Trilateral meeting puts Israeli-Syrian talks back on track
January 4, 2000
From staff and wire reports
SHEPHERDSTOWN, West Virginia (CNN) -- Israel and Syria moved back on course for detailed talks on a peace deal Tuesday after U.S. President Bill Clinton helped engineer what U.S. officials called a very productive face-to-face meeting.
U.S. State Department spokesman James P. Rubin called Tuesday's one-hour trilateral session "more of a general discussion" than negotiations over hard issues. But he said Clinton, Israeli Prime Minister Ehud Barak and Syrian Foreign Minister Farouk al-Sharaa had "a very constructive and productive discussion that put the process clearly on track."
In an ice-breaking gesture Tuesday, Clinton later gave an informal reception at a hotel for the top six members of the Israeli and Syrian delegations, U.S. officials said.
Israel and Syria, after 50 years of conflict, had disagreed over how to begin to talk peace, with Barak insisting on security discussions and Sharaa seeking to put the focus on withdrawal from the Golan Heights, captured by Israel in 1967.
U.S. may pay billions for peace
Clinton dangled a carrot Tuesday, indicating the United States would be willing to put up what could amount to billions of dollars to secure the peace.
"I think there will be some cost associated with the security rearrangements," he said. "And then obviously, over the long run ... we need to make a contribution, as do our friends in Europe and hopefully some in Asia, to the long-term development of the regional Middle East economy."
Press reports in Israeli newspapers cited $17 billion as the figure Israel was seeking to agree to withdraw from the Golan. Clinton administration officials would neither confirm nor deny the $17 billion figure but also would not name another figure. The money is said to be for military assistance the Israelis want to ensure their security after leaving the Golan.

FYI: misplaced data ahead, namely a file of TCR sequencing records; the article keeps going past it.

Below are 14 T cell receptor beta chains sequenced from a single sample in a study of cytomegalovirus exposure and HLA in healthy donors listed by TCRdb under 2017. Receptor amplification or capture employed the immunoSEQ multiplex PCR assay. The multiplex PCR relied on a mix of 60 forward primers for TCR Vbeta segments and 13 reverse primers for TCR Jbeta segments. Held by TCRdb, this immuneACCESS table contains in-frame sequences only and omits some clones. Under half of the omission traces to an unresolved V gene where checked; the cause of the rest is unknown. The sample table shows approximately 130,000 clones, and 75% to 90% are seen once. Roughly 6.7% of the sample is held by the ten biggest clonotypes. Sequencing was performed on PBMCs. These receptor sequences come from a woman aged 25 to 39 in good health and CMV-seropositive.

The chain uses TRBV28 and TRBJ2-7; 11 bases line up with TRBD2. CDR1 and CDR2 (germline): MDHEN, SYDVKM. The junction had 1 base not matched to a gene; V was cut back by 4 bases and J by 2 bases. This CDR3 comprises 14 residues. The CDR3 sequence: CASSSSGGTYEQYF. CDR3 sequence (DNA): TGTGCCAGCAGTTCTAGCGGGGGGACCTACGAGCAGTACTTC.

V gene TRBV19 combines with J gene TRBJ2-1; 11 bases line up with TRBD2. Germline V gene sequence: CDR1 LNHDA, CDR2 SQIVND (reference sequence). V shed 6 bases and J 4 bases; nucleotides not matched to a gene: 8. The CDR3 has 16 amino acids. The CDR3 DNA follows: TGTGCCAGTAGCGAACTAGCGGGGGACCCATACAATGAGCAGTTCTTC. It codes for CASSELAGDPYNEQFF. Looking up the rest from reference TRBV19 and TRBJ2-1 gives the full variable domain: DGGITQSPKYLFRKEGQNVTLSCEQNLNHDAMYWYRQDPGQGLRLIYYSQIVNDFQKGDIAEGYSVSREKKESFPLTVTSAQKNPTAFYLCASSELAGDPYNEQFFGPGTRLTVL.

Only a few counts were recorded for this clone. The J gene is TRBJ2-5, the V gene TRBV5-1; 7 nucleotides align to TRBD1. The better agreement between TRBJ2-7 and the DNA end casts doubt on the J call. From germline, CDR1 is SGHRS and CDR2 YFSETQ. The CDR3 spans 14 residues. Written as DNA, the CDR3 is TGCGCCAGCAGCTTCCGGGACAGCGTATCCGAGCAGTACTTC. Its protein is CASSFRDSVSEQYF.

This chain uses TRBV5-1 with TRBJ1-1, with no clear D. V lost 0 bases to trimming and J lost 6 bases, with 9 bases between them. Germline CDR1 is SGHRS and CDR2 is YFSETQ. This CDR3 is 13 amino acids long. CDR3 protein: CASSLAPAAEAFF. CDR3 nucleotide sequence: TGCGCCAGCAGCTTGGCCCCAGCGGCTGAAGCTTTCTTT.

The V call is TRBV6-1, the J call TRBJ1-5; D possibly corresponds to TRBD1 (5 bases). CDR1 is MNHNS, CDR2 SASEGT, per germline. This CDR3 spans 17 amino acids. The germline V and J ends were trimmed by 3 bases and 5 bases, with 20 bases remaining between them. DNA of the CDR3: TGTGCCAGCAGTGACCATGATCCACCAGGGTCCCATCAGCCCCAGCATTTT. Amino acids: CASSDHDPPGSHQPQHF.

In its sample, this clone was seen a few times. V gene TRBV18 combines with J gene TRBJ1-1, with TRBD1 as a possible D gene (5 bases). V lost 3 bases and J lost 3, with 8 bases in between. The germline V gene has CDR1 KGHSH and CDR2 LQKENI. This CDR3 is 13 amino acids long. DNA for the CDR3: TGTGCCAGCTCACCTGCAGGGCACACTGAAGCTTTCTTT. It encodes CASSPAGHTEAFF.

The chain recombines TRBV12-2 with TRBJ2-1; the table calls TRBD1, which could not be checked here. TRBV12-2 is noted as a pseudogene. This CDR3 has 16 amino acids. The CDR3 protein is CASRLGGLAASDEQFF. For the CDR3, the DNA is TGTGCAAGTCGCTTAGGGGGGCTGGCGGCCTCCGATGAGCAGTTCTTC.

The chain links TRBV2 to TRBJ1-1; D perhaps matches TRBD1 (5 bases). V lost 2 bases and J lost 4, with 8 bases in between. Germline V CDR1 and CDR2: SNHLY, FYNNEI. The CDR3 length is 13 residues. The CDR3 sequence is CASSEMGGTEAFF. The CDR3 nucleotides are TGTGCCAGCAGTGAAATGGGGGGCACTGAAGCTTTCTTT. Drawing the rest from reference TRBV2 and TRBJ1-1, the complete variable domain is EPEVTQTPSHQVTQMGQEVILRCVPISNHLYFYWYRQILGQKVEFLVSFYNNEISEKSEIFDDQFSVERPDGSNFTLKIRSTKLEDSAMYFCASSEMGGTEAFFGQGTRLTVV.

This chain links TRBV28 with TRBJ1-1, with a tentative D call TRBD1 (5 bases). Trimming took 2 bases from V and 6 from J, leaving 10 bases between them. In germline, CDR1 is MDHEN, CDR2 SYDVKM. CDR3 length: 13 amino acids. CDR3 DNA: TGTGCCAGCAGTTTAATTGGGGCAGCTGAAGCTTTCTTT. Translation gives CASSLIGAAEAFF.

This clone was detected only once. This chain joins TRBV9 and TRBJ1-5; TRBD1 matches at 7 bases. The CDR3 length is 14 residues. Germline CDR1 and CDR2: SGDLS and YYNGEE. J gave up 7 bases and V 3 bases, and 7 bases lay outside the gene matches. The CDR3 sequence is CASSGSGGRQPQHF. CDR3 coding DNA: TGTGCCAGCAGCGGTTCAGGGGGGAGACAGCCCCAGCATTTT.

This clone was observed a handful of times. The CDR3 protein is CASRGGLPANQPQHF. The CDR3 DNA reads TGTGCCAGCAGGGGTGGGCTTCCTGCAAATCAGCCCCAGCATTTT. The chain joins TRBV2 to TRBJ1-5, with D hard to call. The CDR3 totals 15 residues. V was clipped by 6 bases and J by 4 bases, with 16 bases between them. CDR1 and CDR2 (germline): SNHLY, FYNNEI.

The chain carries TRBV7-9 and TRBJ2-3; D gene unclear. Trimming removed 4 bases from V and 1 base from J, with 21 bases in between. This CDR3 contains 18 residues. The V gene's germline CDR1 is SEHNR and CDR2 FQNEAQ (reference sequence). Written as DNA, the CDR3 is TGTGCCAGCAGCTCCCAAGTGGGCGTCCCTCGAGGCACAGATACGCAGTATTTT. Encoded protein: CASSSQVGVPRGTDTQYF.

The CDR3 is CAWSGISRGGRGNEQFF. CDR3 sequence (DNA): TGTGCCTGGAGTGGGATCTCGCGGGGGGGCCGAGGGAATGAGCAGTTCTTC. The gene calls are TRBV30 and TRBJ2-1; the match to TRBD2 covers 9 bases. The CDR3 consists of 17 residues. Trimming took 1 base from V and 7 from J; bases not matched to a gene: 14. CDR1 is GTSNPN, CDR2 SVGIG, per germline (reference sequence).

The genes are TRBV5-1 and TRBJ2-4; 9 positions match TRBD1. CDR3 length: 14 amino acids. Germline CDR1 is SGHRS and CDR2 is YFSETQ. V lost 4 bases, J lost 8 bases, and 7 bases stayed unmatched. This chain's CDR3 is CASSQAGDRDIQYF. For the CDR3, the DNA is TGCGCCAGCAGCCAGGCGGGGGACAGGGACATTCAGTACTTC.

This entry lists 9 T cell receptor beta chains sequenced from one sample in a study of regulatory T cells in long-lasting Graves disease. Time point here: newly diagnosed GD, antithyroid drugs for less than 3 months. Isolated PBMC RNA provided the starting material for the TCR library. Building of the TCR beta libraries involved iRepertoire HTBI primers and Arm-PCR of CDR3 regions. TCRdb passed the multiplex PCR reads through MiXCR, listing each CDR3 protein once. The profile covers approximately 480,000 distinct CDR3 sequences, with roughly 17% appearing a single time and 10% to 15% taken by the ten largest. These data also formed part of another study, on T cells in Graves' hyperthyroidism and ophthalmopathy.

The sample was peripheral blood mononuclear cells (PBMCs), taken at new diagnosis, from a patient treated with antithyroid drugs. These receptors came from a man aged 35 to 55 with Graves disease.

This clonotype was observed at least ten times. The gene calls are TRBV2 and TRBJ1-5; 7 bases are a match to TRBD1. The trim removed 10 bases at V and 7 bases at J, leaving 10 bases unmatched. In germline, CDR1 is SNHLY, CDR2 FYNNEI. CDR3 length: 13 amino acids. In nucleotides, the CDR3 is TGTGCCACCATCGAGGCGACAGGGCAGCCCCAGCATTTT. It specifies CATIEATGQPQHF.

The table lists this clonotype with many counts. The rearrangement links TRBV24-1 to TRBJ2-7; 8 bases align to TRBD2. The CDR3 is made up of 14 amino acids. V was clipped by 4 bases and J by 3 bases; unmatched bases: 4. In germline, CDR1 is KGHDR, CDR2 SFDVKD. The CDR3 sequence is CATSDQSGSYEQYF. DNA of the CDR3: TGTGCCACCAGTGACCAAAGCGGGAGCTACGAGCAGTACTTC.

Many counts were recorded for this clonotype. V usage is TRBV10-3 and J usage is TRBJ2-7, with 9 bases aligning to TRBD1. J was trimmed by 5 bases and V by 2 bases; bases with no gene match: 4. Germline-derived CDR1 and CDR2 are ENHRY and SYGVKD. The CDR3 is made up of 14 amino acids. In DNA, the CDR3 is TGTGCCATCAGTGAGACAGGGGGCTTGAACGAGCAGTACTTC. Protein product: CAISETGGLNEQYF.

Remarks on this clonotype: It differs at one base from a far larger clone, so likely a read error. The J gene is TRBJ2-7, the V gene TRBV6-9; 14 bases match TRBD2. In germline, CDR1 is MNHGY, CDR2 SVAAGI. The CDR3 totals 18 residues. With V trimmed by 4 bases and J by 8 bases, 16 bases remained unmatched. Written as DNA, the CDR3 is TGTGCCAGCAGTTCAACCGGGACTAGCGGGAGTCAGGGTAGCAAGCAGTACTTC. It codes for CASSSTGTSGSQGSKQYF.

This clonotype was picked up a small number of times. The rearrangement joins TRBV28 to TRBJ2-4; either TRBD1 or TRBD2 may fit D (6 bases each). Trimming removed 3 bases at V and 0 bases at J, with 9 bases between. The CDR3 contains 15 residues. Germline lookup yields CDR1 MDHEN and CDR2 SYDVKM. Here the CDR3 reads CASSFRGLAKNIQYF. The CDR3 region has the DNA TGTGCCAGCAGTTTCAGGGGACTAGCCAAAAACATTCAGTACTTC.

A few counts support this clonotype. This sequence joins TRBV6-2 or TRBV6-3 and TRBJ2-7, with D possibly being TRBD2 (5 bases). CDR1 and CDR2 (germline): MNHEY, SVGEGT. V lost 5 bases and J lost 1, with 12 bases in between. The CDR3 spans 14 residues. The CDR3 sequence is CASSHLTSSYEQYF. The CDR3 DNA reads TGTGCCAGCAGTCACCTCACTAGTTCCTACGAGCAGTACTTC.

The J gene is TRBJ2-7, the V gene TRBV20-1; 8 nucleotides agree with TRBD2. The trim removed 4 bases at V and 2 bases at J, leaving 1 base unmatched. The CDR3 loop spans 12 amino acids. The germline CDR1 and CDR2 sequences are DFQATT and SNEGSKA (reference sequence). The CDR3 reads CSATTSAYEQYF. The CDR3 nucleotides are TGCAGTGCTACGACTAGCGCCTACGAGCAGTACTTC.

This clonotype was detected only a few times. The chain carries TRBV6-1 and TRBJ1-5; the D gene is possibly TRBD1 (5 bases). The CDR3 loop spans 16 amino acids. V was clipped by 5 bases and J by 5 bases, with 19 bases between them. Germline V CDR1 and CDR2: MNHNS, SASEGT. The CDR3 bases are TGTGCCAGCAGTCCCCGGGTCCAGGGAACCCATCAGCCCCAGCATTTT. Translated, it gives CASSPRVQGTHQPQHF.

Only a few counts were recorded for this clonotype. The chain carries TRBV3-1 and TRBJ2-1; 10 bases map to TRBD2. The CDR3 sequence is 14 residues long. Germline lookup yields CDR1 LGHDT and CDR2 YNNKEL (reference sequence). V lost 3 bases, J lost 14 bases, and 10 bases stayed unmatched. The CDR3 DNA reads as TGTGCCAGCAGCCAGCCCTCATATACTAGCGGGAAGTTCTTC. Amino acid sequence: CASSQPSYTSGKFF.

Small protest in Shepherdstown
A small group of Israelis and Americans protested outside the Shepherdstown facility Tuesday, urging Israel not to give up any of the Golan.
Rubin said working committees had been formed and "all the issues" between the two sides would be discussed in coming days. But he declined to comment on what the sequence of those discussions would be.
The deliberations are to focus on borders -- the extent of an Israeli withdrawal from the Golan -- security arrangements, normalization of relations, and water resources, sources close to the negotiations said.
Israeli officials said the committees on security arrangements and normalization would meet first and discussions would follow later in the week on water and borders.
"They have a work plan and an organizational structure," Rubin told reporters.
All sides are maintaining a press blackout; official news from the talks comes from designated officials at designated press opportunities.
Hundreds of demonstrators took up both sides of the issue in Israel. One group wants peace ahead of anything else, while the other -- mostly Israeli settlers in the Golan -- believes the loss of their homes is too much to give up.
Correspondents Andrea Koppel, Walter Rodgers and Jerrold Kessel and Reuters contributed to this report.
Three-way Mideast talks cancelled; meetings resume Tuesday
Ministry of Information Syrian Arab Republic
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